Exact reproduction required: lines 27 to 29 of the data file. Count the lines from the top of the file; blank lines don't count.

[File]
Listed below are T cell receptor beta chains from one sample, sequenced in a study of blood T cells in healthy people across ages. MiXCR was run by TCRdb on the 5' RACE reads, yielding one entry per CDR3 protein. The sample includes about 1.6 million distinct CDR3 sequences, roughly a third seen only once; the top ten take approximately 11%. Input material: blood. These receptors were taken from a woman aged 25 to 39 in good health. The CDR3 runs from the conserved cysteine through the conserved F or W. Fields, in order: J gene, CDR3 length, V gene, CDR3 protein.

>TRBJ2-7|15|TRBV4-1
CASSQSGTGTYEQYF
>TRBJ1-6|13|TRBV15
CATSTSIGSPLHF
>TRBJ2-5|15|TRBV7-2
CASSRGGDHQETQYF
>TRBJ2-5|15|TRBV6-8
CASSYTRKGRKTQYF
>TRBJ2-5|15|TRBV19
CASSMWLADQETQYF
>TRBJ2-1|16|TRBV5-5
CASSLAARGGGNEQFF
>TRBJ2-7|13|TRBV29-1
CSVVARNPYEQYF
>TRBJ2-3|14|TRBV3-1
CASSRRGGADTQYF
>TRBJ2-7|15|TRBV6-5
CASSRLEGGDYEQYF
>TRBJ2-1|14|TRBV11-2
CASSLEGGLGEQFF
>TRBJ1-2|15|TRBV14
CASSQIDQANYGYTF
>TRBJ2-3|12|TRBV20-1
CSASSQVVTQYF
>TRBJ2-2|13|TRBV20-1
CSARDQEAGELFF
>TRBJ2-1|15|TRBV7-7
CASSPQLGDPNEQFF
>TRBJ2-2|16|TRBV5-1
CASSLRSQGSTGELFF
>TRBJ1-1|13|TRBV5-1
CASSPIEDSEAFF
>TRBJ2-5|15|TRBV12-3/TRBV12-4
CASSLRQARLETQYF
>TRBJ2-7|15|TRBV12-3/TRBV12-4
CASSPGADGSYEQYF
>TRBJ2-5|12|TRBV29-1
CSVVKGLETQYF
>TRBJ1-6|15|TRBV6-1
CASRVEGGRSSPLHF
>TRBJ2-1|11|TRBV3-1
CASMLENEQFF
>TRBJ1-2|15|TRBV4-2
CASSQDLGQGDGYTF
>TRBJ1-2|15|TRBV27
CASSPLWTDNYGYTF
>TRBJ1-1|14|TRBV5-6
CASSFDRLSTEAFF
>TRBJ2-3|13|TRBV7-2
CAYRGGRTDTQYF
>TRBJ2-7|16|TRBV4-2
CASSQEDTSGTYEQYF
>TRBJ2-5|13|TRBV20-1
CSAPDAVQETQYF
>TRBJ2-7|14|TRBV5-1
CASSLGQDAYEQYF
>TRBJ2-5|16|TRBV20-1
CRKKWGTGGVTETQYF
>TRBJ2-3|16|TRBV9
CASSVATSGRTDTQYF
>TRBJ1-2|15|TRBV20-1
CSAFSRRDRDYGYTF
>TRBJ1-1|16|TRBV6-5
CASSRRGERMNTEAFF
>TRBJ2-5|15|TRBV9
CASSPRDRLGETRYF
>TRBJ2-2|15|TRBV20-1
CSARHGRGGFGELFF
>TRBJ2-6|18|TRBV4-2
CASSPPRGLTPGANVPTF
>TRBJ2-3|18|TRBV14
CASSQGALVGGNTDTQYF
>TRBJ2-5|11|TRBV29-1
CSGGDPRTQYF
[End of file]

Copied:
CSARDQEAGELFF
>TRBJ2-1|15|TRBV7-7
CASSPQLGDPNEQFF